Next, I used the hot glue to glue the washers together. This way, they won't rattle together in the cylinders creating a new sensorial experience -- sound. Once the cylinders were together, I hot glued them to the bottom of the container. This ensures that there will be no movement when used. Then, I used the hot glue to attach the lids.


Finally, I placed one red sticker on the bottom of each cylinder pair, and a blue sticker on it's corresponding match. This way each correct pair had one red, and one blue cylinder (this helps to make the work self correcting). 


After making the cylinders, I presented them to Henry. He listened to the presentation, and was eager to try. However, I was actually surprised to see how much he struggled with this work. Many of the other sensorial materials have become a breeze for him, but this really made him think.


Once the work was completed, Henry said to me "I don't like this new work!" and stormed off. Since I put the tray in our sensorial area, I've seen Henry looking and contemplating the work. So, I asked him why he didn't like it. He explained that it was because he couldn't find the matches. I gently encouraged him to keep trying it, but so far he hasn't gone for it. Even if it takes him awhile to return, I'm glad I've found something to challenge him in a new way!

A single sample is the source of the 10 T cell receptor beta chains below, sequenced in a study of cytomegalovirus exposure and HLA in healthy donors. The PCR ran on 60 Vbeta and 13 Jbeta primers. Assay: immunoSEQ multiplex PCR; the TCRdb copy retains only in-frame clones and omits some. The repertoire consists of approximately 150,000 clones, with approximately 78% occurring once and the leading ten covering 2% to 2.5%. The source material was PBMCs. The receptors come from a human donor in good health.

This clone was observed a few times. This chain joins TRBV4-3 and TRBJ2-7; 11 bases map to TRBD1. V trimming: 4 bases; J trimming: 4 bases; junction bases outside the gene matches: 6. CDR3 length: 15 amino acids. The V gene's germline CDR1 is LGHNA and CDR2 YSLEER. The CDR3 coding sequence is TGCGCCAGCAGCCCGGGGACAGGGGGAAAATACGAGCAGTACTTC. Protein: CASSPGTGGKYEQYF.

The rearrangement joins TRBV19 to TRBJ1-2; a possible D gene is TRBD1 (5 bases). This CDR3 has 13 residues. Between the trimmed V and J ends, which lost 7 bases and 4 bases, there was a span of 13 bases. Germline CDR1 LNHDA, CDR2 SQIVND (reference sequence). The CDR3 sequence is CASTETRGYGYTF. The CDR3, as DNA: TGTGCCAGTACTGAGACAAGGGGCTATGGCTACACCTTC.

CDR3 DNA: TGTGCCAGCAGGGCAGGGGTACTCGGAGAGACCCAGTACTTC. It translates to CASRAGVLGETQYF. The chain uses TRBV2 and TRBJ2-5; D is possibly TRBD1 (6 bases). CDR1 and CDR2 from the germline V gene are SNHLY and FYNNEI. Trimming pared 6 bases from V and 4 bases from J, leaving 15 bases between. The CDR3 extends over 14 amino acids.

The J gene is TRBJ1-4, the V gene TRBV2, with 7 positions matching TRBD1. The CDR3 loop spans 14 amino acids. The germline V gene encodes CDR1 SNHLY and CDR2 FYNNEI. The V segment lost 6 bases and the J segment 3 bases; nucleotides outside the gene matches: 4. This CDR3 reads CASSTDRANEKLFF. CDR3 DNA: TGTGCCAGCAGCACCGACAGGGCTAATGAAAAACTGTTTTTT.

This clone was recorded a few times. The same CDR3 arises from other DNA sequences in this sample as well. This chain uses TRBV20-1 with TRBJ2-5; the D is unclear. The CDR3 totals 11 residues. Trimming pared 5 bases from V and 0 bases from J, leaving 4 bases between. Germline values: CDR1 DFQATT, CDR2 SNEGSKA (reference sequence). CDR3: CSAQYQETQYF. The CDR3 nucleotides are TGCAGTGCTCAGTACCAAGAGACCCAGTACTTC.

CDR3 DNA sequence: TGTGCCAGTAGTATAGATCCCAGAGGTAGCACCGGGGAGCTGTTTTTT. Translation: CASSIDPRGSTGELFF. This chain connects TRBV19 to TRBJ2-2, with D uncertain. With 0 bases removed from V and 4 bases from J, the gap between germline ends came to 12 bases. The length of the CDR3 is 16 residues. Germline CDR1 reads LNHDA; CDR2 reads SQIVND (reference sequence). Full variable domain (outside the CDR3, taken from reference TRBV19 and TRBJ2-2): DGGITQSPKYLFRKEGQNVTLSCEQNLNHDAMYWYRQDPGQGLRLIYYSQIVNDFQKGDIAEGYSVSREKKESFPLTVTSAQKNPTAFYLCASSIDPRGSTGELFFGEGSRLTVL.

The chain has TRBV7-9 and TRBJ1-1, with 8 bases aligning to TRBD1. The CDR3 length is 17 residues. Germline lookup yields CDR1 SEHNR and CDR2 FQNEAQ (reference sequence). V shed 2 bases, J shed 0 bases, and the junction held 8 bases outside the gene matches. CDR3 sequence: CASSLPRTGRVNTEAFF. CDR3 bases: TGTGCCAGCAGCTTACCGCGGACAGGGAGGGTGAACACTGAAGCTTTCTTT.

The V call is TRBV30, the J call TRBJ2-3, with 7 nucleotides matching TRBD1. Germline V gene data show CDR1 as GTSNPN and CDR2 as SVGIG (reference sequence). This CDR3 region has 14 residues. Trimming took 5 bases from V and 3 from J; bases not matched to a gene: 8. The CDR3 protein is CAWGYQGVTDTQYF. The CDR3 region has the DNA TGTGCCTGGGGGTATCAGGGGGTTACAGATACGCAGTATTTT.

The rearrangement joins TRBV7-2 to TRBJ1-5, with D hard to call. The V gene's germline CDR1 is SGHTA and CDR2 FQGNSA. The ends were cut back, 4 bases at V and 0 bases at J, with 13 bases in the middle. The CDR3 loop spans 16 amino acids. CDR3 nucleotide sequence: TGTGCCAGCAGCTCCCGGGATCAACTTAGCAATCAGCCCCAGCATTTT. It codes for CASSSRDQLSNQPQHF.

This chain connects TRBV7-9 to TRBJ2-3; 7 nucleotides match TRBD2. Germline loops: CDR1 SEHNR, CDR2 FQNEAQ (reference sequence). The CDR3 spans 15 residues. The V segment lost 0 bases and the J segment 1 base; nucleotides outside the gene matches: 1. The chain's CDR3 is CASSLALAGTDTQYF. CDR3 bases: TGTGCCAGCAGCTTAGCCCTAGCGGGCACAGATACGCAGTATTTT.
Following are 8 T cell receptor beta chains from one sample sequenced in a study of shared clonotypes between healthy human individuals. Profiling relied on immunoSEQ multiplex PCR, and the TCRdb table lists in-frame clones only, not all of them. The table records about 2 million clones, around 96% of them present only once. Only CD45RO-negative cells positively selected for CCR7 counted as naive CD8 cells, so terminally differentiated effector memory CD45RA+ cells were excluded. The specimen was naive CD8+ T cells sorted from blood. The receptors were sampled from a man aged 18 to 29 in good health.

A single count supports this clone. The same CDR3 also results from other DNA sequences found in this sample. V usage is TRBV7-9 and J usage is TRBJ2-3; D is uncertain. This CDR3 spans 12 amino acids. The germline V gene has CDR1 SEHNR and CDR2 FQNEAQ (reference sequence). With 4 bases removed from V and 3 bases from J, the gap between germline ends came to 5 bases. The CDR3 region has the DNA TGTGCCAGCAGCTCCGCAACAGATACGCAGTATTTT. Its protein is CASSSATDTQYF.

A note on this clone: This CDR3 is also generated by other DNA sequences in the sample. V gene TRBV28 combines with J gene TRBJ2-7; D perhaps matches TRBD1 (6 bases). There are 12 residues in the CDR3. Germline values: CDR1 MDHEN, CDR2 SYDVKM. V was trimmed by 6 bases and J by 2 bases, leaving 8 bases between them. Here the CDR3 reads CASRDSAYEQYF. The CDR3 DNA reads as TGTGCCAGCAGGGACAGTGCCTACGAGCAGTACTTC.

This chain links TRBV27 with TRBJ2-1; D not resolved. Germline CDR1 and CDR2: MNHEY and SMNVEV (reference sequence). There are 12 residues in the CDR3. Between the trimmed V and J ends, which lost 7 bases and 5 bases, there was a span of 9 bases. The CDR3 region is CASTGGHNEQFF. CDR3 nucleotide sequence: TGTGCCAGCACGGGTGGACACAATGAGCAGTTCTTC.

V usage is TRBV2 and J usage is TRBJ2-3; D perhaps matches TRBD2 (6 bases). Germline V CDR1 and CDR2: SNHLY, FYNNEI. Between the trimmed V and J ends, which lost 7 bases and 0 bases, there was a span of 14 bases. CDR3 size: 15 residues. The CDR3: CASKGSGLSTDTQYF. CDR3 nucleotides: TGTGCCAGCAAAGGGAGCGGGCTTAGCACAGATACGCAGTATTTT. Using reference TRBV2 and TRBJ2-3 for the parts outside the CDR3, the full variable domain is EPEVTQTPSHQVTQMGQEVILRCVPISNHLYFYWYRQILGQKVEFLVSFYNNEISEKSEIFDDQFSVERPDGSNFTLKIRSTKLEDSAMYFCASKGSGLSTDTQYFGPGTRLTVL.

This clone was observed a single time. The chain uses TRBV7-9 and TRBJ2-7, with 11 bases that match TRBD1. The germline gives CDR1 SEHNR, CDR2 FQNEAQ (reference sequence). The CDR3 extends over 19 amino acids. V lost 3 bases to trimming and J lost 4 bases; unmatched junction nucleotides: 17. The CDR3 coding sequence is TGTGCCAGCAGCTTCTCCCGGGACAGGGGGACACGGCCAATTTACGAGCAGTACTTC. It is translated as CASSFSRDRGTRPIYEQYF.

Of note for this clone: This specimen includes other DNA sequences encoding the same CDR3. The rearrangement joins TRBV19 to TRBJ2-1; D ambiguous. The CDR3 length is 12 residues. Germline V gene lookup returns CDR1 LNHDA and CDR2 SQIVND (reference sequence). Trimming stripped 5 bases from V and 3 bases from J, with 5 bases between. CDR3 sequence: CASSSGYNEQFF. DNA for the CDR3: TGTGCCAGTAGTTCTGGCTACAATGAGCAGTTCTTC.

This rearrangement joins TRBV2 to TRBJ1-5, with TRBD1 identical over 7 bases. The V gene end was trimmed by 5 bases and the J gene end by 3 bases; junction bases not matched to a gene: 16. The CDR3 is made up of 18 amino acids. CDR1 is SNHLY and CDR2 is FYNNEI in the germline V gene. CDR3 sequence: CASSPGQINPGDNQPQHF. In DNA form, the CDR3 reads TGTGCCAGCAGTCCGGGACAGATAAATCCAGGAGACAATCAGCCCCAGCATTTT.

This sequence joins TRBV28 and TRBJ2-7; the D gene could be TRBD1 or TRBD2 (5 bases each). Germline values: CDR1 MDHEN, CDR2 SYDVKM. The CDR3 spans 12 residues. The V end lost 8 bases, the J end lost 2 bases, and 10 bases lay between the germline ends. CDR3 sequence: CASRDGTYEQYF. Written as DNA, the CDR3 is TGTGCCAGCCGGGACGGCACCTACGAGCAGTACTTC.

Do you use sensorial materials? Which is your favorite?

12 Months of Montessori Learning! 

This post is brought to you as part of the 12 Months of Montessori Learning series. Our theme this month is sensorial. Visit these great bloggers for more Montessori and Montessori inspired sensorial posts! 



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Saturday, May 9, 2015

These Days

 These days are long and hard.


These days are short and sweet.


These days are fleeting and never-ending.


These days are busy.


These days are the best days of my life.



This week I entered a new decade in my life. And, I can't be more excited about the things to come.